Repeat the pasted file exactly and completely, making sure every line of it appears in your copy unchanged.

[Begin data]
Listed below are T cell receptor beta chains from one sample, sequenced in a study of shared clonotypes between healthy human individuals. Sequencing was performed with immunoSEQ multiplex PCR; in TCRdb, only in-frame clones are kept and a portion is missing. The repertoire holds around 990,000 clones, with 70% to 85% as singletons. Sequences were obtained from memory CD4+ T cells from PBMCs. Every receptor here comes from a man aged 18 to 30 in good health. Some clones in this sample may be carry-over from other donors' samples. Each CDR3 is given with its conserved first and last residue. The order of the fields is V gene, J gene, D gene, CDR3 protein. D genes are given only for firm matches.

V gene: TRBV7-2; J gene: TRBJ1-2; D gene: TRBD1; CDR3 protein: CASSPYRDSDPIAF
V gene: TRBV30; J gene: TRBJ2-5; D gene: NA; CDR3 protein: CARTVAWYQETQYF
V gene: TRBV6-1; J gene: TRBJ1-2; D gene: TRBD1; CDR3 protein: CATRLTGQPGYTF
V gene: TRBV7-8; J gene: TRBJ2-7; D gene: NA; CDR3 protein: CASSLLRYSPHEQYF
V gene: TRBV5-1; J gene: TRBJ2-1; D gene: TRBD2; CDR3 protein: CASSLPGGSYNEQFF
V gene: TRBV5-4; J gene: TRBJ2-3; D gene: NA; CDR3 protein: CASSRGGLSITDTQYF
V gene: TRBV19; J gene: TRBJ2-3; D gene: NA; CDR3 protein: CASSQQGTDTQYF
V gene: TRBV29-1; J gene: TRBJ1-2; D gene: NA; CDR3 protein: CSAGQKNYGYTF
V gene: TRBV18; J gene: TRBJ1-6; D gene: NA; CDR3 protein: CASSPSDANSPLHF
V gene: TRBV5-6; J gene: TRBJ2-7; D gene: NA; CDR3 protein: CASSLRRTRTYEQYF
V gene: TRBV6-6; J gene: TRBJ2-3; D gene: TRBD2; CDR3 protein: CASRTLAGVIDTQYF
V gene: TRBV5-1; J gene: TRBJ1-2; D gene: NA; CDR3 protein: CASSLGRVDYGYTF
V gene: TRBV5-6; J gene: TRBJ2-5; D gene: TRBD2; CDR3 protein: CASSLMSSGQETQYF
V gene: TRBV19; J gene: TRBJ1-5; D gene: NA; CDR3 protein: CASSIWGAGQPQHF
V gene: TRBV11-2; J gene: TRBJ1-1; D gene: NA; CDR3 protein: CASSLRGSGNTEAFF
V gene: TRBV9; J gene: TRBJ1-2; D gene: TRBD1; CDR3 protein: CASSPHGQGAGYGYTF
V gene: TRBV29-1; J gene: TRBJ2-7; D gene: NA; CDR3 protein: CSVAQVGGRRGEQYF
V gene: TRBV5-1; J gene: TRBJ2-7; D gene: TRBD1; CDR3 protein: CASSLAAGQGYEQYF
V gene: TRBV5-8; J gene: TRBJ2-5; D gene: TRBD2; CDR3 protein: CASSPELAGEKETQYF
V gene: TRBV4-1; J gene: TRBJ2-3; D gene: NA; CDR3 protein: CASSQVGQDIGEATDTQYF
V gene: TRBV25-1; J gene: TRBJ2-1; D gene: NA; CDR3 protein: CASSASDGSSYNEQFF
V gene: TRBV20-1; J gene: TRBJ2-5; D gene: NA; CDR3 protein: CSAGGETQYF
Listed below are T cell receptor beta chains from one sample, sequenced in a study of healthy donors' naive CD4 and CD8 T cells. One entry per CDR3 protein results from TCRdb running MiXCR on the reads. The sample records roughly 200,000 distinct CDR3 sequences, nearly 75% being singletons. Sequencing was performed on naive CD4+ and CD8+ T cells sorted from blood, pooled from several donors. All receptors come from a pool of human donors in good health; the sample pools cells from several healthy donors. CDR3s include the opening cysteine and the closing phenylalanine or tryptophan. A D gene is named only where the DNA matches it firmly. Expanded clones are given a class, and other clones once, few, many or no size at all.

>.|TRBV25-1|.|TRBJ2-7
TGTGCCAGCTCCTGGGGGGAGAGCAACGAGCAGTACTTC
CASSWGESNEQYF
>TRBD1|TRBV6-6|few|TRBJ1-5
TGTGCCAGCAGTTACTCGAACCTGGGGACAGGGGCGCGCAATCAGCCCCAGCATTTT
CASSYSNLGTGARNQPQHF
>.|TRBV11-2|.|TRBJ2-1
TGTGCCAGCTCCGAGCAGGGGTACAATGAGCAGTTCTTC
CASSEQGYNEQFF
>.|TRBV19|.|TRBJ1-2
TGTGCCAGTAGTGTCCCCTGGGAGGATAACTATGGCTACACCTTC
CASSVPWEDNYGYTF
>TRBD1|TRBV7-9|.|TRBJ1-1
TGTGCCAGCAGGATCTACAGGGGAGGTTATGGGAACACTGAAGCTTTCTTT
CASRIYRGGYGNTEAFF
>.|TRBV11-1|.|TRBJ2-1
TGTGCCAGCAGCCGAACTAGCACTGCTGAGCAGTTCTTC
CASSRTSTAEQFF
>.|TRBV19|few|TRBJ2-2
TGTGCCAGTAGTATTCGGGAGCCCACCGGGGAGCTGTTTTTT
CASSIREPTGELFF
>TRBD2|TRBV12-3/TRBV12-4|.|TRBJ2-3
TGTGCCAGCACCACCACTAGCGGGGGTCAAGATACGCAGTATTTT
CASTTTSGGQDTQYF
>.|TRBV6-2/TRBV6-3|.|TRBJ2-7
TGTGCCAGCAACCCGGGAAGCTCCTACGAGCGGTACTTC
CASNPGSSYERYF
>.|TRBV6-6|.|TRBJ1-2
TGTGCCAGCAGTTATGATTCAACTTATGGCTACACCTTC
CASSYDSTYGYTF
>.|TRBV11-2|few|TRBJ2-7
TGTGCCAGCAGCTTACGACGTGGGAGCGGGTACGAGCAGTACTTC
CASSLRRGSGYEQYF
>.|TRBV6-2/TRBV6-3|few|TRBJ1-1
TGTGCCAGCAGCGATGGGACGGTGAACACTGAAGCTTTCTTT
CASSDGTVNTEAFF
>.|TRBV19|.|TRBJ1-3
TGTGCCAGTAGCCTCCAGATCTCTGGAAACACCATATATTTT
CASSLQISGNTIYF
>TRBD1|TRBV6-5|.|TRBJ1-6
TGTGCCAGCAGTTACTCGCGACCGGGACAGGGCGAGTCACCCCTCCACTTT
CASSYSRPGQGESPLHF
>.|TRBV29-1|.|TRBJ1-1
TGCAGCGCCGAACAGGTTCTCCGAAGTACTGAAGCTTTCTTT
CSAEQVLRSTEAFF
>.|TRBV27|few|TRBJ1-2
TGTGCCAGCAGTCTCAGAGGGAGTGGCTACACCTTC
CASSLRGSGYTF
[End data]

Listed below are T cell receptor beta chains from one sample, sequenced in a study of shared clonotypes between healthy human individuals. Sequencing was performed with immunoSEQ multiplex PCR; in TCRdb, only in-frame clones are kept and a portion is missing. The repertoire holds around 990,000 clones, with 70% to 85% as singletons. Sequences were obtained from memory CD4+ T cells from PBMCs. Every receptor here comes from a man aged 18 to 30 in good health. Some clones in this sample may be carry-over from other donors' samples. Each CDR3 is given with its conserved first and last residue. The order of the fields is V gene, J gene, D gene, CDR3 protein. D genes are given only for firm matches.

V gene: TRBV7-2; J gene: TRBJ1-2; D gene: TRBD1; CDR3 protein: CASSPYRDSDPIAF
V gene: TRBV30; J gene: TRBJ2-5; D gene: NA; CDR3 protein: CARTVAWYQETQYF
V gene: TRBV6-1; J gene: TRBJ1-2; D gene: TRBD1; CDR3 protein: CATRLTGQPGYTF
V gene: TRBV7-8; J gene: TRBJ2-7; D gene: NA; CDR3 protein: CASSLLRYSPHEQYF
V gene: TRBV5-1; J gene: TRBJ2-1; D gene: TRBD2; CDR3 protein: CASSLPGGSYNEQFF
V gene: TRBV5-4; J gene: TRBJ2-3; D gene: NA; CDR3 protein: CASSRGGLSITDTQYF
V gene: TRBV19; J gene: TRBJ2-3; D gene: NA; CDR3 protein: CASSQQGTDTQYF
V gene: TRBV29-1; J gene: TRBJ1-2; D gene: NA; CDR3 protein: CSAGQKNYGYTF
V gene: TRBV18; J gene: TRBJ1-6; D gene: NA; CDR3 protein: CASSPSDANSPLHF
V gene: TRBV5-6; J gene: TRBJ2-7; D gene: NA; CDR3 protein: CASSLRRTRTYEQYF
V gene: TRBV6-6; J gene: TRBJ2-3; D gene: TRBD2; CDR3 protein: CASRTLAGVIDTQYF
V gene: TRBV5-1; J gene: TRBJ1-2; D gene: NA; CDR3 protein: CASSLGRVDYGYTF
V gene: TRBV5-6; J gene: TRBJ2-5; D gene: TRBD2; CDR3 protein: CASSLMSSGQETQYF
V gene: TRBV19; J gene: TRBJ1-5; D gene: NA; CDR3 protein: CASSIWGAGQPQHF
V gene: TRBV11-2; J gene: TRBJ1-1; D gene: NA; CDR3 protein: CASSLRGSGNTEAFF
V gene: TRBV9; J gene: TRBJ1-2; D gene: TRBD1; CDR3 protein: CASSPHGQGAGYGYTF
V gene: TRBV29-1; J gene: TRBJ2-7; D gene: NA; CDR3 protein: CSVAQVGGRRGEQYF
V gene: TRBV5-1; J gene: TRBJ2-7; D gene: TRBD1; CDR3 protein: CASSLAAGQGYEQYF
V gene: TRBV5-8; J gene: TRBJ2-5; D gene: TRBD2; CDR3 protein: CASSPELAGEKETQYF
V gene: TRBV4-1; J gene: TRBJ2-3; D gene: NA; CDR3 protein: CASSQVGQDIGEATDTQYF
V gene: TRBV25-1; J gene: TRBJ2-1; D gene: NA; CDR3 protein: CASSASDGSSYNEQFF
V gene: TRBV20-1; J gene: TRBJ2-5; D gene: NA; CDR3 protein: CSAGGETQYF
Listed below are T cell receptor beta chains from one sample, sequenced in a study of healthy donors' naive CD4 and CD8 T cells. One entry per CDR3 protein results from TCRdb running MiXCR on the reads. The sample records roughly 200,000 distinct CDR3 sequences, nearly 75% being singletons. Sequencing was performed on naive CD4+ and CD8+ T cells sorted from blood, pooled from several donors. All receptors come from a pool of human donors in good health; the sample pools cells from several healthy donors. CDR3s include the opening cysteine and the closing phenylalanine or tryptophan. A D gene is named only where the DNA matches it firmly. Expanded clones are given a class, and other clones once, few, many or no size at all.

>.|TRBV25-1|.|TRBJ2-7
TGTGCCAGCTCCTGGGGGGAGAGCAACGAGCAGTACTTC
CASSWGESNEQYF
>TRBD1|TRBV6-6|few|TRBJ1-5
TGTGCCAGCAGTTACTCGAACCTGGGGACAGGGGCGCGCAATCAGCCCCAGCATTTT
CASSYSNLGTGARNQPQHF
>.|TRBV11-2|.|TRBJ2-1
TGTGCCAGCTCCGAGCAGGGGTACAATGAGCAGTTCTTC
CASSEQGYNEQFF
>.|TRBV19|.|TRBJ1-2
TGTGCCAGTAGTGTCCCCTGGGAGGATAACTATGGCTACACCTTC
CASSVPWEDNYGYTF
>TRBD1|TRBV7-9|.|TRBJ1-1
TGTGCCAGCAGGATCTACAGGGGAGGTTATGGGAACACTGAAGCTTTCTTT
CASRIYRGGYGNTEAFF
>.|TRBV11-1|.|TRBJ2-1
TGTGCCAGCAGCCGAACTAGCACTGCTGAGCAGTTCTTC
CASSRTSTAEQFF
>.|TRBV19|few|TRBJ2-2
TGTGCCAGTAGTATTCGGGAGCCCACCGGGGAGCTGTTTTTT
CASSIREPTGELFF
>TRBD2|TRBV12-3/TRBV12-4|.|TRBJ2-3
TGTGCCAGCACCACCACTAGCGGGGGTCAAGATACGCAGTATTTT
CASTTTSGGQDTQYF
>.|TRBV6-2/TRBV6-3|.|TRBJ2-7
TGTGCCAGCAACCCGGGAAGCTCCTACGAGCGGTACTTC
CASNPGSSYERYF
>.|TRBV6-6|.|TRBJ1-2
TGTGCCAGCAGTTATGATTCAACTTATGGCTACACCTTC
CASSYDSTYGYTF
>.|TRBV11-2|few|TRBJ2-7
TGTGCCAGCAGCTTACGACGTGGGAGCGGGTACGAGCAGTACTTC
CASSLRRGSGYEQYF
>.|TRBV6-2/TRBV6-3|few|TRBJ1-1
TGTGCCAGCAGCGATGGGACGGTGAACACTGAAGCTTTCTTT
CASSDGTVNTEAFF
>.|TRBV19|.|TRBJ1-3
TGTGCCAGTAGCCTCCAGATCTCTGGAAACACCATATATTTT
CASSLQISGNTIYF
>TRBD1|TRBV6-5|.|TRBJ1-6
TGTGCCAGCAGTTACTCGCGACCGGGACAGGGCGAGTCACCCCTCCACTTT
CASSYSRPGQGESPLHF
>.|TRBV29-1|.|TRBJ1-1
TGCAGCGCCGAACAGGTTCTCCGAAGTACTGAAGCTTTCTTT
CSAEQVLRSTEAFF
>.|TRBV27|few|TRBJ1-2
TGTGCCAGCAGTCTCAGAGGGAGTGGCTACACCTTC
CASSLRGSGYTF